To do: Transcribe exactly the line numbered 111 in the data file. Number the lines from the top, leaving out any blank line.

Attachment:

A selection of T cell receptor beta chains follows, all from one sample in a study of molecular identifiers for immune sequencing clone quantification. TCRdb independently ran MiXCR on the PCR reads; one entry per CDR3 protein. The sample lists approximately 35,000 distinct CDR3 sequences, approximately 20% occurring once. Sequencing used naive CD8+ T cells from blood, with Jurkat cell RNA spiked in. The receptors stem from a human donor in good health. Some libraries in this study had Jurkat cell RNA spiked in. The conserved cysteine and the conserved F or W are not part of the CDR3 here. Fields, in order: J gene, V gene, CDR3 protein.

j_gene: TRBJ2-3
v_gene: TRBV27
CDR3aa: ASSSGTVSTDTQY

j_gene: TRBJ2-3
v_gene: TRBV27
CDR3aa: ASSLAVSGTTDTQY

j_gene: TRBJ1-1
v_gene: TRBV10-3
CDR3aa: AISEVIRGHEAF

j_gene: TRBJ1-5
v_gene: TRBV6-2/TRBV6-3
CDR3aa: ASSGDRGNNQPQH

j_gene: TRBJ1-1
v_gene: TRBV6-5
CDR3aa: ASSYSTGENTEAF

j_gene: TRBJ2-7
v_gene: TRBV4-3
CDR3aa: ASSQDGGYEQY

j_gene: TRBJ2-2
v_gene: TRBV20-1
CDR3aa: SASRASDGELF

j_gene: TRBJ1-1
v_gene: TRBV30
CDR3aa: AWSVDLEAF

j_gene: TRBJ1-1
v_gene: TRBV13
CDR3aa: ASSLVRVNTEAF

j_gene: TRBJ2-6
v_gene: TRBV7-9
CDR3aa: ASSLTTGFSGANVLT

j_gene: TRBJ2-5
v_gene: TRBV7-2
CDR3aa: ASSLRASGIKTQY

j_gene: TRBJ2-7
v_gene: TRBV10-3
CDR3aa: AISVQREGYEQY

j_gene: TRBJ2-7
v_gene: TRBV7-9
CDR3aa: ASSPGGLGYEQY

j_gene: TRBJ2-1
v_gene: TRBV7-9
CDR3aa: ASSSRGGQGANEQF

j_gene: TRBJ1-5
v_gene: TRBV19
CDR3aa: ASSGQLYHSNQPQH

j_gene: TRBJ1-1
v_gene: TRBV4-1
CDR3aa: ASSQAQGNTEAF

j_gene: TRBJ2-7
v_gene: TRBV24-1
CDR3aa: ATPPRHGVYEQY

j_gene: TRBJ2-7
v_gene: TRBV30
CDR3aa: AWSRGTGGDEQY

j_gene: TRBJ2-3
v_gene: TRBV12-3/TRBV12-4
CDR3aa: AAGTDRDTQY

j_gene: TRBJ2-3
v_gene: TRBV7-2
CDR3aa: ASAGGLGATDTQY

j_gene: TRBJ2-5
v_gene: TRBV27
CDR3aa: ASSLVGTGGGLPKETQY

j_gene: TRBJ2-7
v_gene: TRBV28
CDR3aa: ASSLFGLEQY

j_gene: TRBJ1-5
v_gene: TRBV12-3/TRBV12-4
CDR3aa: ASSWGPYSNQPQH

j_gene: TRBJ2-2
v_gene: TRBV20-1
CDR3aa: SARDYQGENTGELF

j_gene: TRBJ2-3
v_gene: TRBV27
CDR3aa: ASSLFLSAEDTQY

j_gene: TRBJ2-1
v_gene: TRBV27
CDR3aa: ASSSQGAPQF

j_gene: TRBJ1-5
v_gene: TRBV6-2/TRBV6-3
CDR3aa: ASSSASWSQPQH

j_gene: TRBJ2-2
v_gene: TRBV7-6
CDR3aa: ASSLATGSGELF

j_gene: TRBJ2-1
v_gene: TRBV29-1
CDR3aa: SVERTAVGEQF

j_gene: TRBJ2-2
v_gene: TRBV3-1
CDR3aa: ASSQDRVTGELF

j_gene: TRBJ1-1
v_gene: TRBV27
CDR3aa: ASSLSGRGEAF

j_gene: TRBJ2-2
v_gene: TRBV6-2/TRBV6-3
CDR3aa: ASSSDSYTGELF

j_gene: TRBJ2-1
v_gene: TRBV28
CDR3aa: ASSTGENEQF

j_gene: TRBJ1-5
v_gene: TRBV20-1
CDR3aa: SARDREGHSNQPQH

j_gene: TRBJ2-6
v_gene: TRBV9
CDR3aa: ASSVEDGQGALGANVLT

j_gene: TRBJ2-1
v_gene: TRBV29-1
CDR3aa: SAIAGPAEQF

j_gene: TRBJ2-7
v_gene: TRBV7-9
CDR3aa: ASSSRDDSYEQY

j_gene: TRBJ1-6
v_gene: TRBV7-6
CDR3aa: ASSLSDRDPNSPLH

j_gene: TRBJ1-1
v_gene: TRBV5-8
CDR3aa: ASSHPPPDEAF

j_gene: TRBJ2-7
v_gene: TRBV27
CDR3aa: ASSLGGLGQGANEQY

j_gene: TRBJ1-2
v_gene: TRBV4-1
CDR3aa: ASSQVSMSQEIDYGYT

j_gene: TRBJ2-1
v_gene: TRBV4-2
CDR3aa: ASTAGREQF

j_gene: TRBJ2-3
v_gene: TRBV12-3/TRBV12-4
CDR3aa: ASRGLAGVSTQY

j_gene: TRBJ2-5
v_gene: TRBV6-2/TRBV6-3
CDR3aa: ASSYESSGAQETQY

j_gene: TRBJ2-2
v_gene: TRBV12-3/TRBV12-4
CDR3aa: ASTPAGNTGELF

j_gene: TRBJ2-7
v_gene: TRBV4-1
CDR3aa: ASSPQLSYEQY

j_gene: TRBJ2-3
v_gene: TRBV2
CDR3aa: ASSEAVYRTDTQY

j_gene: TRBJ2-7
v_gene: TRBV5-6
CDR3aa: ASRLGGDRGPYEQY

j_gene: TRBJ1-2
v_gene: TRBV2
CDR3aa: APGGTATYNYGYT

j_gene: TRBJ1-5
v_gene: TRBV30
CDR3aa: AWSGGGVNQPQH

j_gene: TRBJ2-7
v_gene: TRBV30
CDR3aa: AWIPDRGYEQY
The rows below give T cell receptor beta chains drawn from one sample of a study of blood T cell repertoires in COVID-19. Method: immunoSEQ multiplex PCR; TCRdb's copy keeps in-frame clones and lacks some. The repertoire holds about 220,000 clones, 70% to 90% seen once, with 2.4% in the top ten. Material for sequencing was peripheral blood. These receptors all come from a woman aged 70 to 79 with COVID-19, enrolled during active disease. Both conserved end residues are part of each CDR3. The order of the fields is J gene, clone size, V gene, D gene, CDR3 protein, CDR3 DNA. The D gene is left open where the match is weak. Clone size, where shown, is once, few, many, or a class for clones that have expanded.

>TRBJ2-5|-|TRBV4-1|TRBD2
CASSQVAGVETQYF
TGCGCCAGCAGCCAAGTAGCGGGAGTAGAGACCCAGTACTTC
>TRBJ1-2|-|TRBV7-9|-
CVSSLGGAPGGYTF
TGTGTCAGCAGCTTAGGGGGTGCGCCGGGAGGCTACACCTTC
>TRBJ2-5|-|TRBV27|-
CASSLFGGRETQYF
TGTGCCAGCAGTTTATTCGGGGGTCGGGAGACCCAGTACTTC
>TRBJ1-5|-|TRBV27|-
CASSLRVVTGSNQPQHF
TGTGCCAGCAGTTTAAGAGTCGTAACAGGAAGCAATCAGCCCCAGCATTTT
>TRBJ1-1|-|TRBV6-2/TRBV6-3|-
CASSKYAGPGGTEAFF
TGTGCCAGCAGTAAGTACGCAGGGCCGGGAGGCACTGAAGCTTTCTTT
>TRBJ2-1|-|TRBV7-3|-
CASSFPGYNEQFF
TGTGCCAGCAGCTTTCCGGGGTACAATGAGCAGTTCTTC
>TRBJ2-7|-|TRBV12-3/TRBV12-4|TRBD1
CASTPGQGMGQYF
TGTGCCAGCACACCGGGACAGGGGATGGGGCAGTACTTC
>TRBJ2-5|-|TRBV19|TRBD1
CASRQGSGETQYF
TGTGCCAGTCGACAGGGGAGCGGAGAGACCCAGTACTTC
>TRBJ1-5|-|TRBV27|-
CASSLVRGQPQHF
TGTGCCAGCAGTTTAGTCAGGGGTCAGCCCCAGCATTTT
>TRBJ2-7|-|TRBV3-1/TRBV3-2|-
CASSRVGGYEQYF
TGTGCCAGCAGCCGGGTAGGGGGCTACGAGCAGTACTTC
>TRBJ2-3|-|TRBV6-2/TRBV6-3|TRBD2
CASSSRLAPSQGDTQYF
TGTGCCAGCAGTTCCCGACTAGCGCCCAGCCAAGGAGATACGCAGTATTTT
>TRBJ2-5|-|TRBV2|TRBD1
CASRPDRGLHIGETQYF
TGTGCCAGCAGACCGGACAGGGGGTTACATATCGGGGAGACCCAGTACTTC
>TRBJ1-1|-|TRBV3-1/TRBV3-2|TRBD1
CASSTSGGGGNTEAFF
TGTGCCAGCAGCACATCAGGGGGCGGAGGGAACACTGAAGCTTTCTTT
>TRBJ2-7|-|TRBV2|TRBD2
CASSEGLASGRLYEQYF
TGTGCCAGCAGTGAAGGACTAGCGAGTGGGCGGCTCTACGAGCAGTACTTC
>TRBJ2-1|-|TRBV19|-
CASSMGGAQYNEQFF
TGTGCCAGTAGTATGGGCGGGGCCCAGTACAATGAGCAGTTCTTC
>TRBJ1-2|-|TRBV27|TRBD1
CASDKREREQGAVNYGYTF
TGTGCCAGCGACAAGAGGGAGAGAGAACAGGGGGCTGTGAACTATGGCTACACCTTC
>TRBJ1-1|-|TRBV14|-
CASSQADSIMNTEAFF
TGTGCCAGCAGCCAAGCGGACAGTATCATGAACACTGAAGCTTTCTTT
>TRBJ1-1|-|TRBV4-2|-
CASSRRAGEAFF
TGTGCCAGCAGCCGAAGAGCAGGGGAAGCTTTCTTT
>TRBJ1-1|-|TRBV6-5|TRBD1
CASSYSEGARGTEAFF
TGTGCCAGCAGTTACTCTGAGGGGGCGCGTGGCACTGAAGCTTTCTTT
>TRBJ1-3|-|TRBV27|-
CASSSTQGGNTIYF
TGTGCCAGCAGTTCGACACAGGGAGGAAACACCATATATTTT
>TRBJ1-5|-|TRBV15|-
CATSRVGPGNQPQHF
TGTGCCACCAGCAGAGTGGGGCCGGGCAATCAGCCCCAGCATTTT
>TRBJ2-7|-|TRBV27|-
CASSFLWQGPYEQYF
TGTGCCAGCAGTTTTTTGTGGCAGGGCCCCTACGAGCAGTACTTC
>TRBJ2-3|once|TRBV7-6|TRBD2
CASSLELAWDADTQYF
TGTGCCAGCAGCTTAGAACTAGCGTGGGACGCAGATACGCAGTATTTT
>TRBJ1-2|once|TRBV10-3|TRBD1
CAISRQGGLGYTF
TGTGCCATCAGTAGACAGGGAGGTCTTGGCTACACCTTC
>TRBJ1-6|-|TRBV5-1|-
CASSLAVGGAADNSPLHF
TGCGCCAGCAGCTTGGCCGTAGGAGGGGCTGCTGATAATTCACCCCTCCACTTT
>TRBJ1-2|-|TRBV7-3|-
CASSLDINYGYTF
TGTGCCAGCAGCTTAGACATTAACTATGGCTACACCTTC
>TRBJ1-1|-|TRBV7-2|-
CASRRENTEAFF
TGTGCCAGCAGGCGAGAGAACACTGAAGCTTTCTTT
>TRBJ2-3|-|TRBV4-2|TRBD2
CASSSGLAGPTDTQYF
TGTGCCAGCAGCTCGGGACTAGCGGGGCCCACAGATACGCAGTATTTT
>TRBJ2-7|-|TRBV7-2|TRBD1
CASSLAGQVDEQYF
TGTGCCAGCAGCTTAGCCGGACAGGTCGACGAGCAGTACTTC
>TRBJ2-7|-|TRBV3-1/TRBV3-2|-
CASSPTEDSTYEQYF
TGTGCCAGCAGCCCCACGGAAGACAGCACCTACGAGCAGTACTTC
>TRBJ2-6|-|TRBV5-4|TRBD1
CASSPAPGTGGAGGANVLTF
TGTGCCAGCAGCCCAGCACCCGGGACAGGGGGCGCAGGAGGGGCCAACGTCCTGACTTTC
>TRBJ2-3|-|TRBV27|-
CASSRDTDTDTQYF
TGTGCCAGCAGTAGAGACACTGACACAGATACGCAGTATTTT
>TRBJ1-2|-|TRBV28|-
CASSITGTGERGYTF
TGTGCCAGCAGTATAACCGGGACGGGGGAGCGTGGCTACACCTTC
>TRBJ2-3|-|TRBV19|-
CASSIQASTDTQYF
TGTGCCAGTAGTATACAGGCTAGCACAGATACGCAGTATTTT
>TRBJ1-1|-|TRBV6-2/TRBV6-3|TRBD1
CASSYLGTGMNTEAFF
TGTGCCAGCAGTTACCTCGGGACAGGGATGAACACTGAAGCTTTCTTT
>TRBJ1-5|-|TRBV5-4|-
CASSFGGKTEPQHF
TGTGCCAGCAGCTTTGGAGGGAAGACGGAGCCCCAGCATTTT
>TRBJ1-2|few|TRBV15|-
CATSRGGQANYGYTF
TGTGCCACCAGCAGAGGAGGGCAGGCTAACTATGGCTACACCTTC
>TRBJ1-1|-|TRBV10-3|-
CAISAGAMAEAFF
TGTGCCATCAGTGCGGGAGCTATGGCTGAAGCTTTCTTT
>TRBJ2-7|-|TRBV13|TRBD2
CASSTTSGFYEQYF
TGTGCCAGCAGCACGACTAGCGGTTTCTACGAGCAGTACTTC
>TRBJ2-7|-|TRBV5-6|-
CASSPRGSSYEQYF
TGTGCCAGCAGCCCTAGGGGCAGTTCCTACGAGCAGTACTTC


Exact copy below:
v_gene: TRBV7-9